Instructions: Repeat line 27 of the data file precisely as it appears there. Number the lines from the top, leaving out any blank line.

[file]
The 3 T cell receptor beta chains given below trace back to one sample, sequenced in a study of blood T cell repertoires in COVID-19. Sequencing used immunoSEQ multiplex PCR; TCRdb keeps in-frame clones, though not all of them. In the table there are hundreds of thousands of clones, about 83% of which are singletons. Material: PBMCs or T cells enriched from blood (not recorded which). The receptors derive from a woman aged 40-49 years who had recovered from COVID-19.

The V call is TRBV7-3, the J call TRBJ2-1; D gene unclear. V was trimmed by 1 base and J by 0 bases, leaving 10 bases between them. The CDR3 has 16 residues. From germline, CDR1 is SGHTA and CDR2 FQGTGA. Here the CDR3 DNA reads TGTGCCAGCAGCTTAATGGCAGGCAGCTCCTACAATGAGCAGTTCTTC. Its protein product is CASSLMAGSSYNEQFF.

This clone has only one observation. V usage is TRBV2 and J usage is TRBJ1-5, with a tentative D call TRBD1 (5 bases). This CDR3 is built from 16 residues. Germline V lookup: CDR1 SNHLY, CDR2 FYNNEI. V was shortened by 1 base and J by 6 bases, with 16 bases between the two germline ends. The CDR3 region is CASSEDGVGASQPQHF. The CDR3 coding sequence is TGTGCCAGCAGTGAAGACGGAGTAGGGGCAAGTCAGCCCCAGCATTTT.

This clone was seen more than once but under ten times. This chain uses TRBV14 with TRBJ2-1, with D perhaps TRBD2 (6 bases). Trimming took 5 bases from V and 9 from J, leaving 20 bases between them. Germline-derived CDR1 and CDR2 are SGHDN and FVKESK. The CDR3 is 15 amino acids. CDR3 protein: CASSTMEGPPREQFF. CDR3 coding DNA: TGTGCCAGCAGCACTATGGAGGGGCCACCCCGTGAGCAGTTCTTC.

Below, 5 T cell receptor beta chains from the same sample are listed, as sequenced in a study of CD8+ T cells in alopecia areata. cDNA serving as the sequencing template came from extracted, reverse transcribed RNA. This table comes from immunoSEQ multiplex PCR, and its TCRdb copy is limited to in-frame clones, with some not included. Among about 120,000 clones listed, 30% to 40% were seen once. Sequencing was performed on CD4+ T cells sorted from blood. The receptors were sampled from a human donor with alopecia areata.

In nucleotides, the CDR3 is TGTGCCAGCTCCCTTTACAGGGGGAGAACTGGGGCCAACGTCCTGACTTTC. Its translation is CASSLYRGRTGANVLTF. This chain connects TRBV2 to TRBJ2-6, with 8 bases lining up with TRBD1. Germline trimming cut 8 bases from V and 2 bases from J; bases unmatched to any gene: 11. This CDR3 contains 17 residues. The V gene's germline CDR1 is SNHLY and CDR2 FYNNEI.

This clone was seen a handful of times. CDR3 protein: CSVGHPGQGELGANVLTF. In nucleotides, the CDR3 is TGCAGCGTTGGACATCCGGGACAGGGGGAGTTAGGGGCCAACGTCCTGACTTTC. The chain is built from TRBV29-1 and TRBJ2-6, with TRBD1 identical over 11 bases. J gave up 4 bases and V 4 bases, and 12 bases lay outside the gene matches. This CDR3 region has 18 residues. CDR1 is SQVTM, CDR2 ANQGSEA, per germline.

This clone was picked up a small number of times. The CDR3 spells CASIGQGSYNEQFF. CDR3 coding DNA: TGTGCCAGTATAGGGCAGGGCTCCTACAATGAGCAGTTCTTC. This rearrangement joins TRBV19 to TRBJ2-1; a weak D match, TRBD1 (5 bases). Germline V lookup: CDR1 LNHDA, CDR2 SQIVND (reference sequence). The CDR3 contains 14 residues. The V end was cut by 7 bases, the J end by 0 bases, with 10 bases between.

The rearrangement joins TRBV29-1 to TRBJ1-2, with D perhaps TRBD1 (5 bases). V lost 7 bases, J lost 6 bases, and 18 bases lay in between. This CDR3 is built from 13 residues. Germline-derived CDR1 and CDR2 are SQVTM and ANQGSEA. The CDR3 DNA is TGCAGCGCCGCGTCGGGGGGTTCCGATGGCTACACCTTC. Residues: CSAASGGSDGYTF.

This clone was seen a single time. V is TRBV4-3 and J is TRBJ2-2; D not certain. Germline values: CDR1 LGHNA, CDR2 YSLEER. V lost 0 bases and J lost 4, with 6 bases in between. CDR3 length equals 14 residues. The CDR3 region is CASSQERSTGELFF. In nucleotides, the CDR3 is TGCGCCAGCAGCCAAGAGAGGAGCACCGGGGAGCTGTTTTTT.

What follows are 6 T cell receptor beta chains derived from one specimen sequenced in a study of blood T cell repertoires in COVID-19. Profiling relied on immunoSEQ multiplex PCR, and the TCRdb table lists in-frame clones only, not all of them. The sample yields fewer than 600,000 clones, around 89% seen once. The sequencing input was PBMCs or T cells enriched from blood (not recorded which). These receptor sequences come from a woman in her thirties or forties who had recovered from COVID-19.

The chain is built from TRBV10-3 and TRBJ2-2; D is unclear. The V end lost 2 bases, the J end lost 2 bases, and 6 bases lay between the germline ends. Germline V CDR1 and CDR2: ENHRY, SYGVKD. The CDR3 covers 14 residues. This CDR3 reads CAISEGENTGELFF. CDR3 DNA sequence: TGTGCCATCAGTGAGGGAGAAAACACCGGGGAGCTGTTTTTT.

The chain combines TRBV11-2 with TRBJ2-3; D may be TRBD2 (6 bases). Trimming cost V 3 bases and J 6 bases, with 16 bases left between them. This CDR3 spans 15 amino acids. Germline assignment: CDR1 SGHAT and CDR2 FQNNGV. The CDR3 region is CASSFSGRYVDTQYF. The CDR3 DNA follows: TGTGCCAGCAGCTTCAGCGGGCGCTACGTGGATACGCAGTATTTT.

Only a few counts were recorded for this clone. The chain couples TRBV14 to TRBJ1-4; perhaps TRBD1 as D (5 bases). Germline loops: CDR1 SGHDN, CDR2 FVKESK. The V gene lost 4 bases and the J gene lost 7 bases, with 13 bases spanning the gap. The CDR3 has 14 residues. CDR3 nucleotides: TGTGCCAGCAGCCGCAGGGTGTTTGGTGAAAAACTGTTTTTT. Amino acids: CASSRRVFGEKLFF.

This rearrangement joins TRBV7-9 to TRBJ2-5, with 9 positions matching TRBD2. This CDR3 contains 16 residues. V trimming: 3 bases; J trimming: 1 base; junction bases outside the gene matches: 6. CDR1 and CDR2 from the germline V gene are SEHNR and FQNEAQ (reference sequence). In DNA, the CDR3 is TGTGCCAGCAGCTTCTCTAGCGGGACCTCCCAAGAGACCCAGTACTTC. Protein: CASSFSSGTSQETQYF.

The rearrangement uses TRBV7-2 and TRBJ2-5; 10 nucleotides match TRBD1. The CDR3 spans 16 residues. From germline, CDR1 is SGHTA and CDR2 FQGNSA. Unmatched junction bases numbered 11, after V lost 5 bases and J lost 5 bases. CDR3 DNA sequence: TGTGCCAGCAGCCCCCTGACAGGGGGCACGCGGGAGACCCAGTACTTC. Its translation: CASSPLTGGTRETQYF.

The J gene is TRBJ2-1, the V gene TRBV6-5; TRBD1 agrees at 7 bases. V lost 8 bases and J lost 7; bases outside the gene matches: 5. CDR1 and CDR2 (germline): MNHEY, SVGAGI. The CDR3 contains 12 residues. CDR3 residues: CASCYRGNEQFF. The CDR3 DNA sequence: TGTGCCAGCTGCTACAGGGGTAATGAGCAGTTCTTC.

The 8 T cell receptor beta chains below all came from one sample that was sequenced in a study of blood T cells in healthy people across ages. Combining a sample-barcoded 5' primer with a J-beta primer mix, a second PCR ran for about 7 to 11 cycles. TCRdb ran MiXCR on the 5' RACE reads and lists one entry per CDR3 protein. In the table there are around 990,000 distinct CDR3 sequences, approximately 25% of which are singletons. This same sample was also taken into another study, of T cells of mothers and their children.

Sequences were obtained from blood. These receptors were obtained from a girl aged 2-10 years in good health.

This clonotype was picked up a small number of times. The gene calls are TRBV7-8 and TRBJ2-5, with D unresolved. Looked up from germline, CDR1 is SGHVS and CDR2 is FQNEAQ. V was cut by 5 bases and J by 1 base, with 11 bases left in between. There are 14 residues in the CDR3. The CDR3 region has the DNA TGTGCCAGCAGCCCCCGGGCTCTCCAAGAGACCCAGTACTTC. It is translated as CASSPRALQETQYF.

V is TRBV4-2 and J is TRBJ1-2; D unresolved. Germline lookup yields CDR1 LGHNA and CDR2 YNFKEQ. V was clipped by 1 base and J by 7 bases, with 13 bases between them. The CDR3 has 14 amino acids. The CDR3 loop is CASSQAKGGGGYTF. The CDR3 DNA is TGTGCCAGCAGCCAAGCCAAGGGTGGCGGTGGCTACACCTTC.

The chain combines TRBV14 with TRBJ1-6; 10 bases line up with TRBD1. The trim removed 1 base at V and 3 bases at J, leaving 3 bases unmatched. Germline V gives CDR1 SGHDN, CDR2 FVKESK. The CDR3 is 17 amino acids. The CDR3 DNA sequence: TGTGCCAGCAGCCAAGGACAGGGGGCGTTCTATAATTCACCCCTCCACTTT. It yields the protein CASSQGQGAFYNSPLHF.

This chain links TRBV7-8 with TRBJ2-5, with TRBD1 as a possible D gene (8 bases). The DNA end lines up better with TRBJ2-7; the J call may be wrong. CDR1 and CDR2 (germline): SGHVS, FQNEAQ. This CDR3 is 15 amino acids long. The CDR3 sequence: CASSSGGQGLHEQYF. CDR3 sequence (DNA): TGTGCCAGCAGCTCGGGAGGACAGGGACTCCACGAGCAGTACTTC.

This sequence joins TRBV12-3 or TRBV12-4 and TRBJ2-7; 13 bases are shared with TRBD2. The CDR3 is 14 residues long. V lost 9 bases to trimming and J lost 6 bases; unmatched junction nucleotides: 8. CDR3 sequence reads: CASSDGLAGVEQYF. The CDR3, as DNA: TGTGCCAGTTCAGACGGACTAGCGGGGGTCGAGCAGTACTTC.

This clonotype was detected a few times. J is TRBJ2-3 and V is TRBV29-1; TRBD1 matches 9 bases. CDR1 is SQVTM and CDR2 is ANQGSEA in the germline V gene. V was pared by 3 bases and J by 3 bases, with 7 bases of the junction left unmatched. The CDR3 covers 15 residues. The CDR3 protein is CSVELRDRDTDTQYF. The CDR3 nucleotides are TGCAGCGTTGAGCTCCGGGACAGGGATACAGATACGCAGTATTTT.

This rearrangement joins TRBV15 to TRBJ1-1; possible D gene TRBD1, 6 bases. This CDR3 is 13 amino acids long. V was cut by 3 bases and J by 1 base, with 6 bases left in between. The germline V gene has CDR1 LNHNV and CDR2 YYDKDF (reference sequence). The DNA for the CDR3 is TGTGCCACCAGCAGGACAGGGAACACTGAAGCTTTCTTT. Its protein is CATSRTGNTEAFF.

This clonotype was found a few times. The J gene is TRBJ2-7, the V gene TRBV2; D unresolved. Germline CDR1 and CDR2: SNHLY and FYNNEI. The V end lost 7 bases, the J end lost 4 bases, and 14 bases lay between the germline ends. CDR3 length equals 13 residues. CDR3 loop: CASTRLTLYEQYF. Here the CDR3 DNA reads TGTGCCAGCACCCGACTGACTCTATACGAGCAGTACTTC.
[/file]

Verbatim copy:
This clonotype was found a few times. The J gene is TRBJ2-7, the V gene TRBV2; D unresolved. Germline CDR1 and CDR2: SNHLY and FYNNEI. The V end lost 7 bases, the J end lost 4 bases, and 14 bases lay between the germline ends. CDR3 length equals 13 residues. CDR3 loop: CASTRLTLYEQYF. Here the CDR3 DNA reads TGTGCCAGCACCCGACTGACTCTATACGAGCAGTACTTC.